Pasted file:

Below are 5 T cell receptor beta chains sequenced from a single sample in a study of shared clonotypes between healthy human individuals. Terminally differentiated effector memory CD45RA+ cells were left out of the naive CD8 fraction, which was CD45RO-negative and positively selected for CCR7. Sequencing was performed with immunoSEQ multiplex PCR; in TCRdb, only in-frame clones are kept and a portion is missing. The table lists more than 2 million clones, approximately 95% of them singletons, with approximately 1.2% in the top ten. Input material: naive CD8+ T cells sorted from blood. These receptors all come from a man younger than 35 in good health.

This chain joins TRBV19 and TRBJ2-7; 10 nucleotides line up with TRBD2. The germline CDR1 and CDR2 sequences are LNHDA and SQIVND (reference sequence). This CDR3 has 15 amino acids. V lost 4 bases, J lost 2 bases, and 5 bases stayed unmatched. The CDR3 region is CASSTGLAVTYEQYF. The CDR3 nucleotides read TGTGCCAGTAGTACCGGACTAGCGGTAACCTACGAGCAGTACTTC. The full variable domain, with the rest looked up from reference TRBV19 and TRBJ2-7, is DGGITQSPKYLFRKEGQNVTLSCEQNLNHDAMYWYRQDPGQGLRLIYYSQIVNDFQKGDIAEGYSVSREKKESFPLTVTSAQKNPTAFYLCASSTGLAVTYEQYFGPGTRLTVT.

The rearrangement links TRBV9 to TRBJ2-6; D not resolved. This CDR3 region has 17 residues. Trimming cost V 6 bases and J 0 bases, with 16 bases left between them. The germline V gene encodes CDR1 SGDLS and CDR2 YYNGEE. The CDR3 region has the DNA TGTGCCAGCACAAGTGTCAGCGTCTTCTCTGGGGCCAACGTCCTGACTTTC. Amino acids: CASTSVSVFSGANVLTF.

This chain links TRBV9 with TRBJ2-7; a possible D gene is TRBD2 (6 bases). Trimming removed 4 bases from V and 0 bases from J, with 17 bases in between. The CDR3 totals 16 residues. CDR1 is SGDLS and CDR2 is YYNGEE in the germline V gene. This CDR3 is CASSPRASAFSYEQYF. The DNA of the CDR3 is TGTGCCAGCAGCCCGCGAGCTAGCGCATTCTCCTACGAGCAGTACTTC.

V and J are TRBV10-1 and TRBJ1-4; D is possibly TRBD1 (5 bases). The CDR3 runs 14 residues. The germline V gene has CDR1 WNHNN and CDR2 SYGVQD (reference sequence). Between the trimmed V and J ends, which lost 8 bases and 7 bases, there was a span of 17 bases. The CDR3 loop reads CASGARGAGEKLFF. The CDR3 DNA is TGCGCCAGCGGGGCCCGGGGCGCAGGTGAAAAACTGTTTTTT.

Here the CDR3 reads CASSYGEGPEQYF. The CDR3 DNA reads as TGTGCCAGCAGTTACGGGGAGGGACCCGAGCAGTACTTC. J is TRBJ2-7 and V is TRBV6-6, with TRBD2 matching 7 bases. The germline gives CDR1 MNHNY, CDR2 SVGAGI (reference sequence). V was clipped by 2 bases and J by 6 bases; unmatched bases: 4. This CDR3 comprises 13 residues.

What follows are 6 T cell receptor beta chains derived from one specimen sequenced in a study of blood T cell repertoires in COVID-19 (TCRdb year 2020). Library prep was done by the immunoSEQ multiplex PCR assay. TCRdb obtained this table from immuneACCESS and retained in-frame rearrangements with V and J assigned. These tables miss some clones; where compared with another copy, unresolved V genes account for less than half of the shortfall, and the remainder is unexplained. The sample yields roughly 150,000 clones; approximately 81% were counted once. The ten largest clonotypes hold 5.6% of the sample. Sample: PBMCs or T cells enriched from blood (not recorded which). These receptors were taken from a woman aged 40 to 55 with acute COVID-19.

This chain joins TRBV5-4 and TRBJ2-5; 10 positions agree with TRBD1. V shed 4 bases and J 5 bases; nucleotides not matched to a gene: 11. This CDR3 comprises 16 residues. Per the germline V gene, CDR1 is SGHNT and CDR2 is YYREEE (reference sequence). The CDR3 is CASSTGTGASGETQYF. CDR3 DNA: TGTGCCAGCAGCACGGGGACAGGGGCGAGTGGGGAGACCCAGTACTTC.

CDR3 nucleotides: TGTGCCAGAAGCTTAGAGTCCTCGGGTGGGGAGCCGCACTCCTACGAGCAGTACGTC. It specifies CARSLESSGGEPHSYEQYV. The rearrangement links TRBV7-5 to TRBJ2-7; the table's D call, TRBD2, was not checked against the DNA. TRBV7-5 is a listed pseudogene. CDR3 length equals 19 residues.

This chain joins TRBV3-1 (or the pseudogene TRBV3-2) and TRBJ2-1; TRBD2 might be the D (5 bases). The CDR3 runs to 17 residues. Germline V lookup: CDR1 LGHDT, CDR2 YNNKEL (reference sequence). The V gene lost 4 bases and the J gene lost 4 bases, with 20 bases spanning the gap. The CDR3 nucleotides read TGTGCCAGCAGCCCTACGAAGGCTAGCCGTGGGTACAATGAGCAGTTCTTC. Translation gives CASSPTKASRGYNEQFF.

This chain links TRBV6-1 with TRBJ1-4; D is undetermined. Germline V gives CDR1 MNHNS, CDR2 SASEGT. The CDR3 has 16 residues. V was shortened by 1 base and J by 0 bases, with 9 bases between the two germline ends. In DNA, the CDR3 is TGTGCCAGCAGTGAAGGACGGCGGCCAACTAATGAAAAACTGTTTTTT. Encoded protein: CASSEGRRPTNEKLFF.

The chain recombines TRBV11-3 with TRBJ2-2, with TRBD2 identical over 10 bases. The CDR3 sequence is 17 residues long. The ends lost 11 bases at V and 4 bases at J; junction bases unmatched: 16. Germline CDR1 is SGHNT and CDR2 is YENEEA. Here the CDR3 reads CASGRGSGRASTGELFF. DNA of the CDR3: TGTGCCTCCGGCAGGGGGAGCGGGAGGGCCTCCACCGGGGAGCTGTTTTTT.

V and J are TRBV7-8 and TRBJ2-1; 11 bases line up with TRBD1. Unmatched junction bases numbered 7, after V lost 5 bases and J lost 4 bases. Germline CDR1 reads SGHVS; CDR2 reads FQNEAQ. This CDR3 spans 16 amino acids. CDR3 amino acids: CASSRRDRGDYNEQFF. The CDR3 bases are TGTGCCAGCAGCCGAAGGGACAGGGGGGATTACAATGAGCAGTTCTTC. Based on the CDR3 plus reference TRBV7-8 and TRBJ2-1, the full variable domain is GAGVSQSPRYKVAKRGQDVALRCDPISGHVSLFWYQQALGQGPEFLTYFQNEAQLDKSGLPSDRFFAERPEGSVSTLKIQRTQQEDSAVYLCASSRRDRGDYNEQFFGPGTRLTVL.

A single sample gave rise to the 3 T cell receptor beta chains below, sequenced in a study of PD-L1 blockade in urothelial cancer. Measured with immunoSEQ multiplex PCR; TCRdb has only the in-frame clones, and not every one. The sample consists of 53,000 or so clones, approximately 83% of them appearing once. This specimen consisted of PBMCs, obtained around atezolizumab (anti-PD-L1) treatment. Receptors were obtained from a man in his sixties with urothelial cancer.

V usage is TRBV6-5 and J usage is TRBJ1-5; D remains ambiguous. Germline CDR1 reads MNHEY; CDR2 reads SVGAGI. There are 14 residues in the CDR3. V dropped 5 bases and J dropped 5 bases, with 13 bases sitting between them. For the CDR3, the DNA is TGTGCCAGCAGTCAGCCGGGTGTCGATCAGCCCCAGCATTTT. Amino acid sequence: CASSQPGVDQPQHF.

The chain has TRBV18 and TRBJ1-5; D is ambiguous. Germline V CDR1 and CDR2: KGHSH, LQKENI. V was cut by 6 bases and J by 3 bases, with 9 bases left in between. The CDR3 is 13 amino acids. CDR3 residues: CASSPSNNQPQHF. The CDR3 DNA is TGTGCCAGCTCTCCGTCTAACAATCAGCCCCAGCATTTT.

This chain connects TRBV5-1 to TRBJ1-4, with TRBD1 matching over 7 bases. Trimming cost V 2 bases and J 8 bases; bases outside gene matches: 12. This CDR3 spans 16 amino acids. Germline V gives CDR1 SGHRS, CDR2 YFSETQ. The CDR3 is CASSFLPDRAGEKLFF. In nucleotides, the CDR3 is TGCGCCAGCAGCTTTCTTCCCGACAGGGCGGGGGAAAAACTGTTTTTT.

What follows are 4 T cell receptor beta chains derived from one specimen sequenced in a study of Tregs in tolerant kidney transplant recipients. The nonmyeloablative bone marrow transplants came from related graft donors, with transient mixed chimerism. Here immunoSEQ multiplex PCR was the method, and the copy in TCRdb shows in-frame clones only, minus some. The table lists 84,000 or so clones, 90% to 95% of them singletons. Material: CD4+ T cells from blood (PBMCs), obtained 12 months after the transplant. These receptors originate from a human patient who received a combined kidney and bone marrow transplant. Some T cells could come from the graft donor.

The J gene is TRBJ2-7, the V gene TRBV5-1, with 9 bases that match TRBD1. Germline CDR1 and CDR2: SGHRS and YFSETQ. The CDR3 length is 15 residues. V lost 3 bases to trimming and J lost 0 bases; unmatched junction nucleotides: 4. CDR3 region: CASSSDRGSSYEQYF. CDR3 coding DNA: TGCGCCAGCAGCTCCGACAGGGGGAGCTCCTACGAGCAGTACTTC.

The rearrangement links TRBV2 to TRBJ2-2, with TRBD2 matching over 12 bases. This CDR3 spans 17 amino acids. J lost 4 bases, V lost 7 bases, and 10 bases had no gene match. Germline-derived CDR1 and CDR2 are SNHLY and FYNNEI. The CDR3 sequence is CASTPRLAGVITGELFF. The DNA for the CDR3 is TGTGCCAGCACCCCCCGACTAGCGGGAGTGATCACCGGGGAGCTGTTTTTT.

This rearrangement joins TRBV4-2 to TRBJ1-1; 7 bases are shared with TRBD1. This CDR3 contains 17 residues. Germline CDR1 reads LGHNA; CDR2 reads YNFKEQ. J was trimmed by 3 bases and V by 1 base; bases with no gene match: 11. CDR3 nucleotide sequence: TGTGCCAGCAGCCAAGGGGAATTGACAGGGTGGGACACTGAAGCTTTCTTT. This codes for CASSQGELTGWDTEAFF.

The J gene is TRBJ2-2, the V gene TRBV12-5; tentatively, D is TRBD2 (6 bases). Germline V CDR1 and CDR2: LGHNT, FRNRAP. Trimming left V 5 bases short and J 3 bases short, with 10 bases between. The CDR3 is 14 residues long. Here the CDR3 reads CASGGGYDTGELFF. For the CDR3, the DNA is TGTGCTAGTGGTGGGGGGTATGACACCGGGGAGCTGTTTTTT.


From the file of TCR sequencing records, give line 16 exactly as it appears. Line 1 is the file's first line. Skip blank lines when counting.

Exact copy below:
The chain has TRBV18 and TRBJ1-5; D is ambiguous. Germline V CDR1 and CDR2: KGHSH, LQKENI. V was cut by 6 bases and J by 3 bases, with 9 bases left in between. The CDR3 is 13 amino acids. CDR3 residues: CASSPSNNQPQHF. The CDR3 DNA is TGTGCCAGCTCTCCGTCTAACAATCAGCCCCAGCATTTT.